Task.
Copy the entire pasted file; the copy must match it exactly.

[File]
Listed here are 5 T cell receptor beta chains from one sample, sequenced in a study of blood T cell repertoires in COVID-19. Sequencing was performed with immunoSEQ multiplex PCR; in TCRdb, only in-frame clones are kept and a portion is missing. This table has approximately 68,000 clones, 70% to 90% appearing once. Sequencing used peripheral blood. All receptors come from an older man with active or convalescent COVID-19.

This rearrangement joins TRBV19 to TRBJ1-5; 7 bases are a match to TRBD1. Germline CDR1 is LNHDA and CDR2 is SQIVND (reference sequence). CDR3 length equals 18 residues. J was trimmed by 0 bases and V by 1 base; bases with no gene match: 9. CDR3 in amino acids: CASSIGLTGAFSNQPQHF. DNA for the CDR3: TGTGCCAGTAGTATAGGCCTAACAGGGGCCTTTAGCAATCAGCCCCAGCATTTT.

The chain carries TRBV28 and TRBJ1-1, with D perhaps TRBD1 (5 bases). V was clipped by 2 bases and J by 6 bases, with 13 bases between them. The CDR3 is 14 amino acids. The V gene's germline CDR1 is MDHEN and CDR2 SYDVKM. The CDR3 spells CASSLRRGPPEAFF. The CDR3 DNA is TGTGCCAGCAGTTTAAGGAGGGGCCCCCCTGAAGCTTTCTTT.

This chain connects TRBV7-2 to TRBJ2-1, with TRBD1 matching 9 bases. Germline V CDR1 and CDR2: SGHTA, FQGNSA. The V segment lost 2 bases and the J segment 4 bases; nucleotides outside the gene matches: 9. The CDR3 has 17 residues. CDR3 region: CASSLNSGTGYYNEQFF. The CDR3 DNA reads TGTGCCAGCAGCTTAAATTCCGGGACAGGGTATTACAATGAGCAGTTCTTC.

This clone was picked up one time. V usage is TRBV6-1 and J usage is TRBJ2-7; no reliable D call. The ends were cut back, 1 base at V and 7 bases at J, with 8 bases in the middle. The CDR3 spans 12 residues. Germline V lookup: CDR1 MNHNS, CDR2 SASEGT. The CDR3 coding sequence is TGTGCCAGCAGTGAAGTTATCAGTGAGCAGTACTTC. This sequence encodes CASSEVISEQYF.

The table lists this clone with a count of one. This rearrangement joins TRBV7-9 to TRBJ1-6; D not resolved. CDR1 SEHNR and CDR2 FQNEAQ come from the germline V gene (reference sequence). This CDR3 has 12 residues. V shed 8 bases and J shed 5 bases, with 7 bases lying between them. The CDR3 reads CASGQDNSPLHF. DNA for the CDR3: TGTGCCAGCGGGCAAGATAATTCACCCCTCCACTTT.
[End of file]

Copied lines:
Listed here are 5 T cell receptor beta chains from one sample, sequenced in a study of blood T cell repertoires in COVID-19. Sequencing was performed with immunoSEQ multiplex PCR; in TCRdb, only in-frame clones are kept and a portion is missing. This table has approximately 68,000 clones, 70% to 90% appearing once. Sequencing used peripheral blood. All receptors come from an older man with active or convalescent COVID-19.

This rearrangement joins TRBV19 to TRBJ1-5; 7 bases are a match to TRBD1. Germline CDR1 is LNHDA and CDR2 is SQIVND (reference sequence). CDR3 length equals 18 residues. J was trimmed by 0 bases and V by 1 base; bases with no gene match: 9. CDR3 in amino acids: CASSIGLTGAFSNQPQHF. DNA for the CDR3: TGTGCCAGTAGTATAGGCCTAACAGGGGCCTTTAGCAATCAGCCCCAGCATTTT.

The chain carries TRBV28 and TRBJ1-1, with D perhaps TRBD1 (5 bases). V was clipped by 2 bases and J by 6 bases, with 13 bases between them. The CDR3 is 14 amino acids. The V gene's germline CDR1 is MDHEN and CDR2 SYDVKM. The CDR3 spells CASSLRRGPPEAFF. The CDR3 DNA is TGTGCCAGCAGTTTAAGGAGGGGCCCCCCTGAAGCTTTCTTT.

This chain connects TRBV7-2 to TRBJ2-1, with TRBD1 matching 9 bases. Germline V CDR1 and CDR2: SGHTA, FQGNSA. The V segment lost 2 bases and the J segment 4 bases; nucleotides outside the gene matches: 9. The CDR3 has 17 residues. CDR3 region: CASSLNSGTGYYNEQFF. The CDR3 DNA reads TGTGCCAGCAGCTTAAATTCCGGGACAGGGTATTACAATGAGCAGTTCTTC.

This clone was picked up one time. V usage is TRBV6-1 and J usage is TRBJ2-7; no reliable D call. The ends were cut back, 1 base at V and 7 bases at J, with 8 bases in the middle. The CDR3 spans 12 residues. Germline V lookup: CDR1 MNHNS, CDR2 SASEGT. The CDR3 coding sequence is TGTGCCAGCAGTGAAGTTATCAGTGAGCAGTACTTC. This sequence encodes CASSEVISEQYF.

The table lists this clone with a count of one. This rearrangement joins TRBV7-9 to TRBJ1-6; D not resolved. CDR1 SEHNR and CDR2 FQNEAQ come from the germline V gene (reference sequence). This CDR3 has 12 residues. V shed 8 bases and J shed 5 bases, with 7 bases lying between them. The CDR3 reads CASGQDNSPLHF. DNA for the CDR3: TGTGCCAGCGGGCAAGATAATTCACCCCTCCACTTT.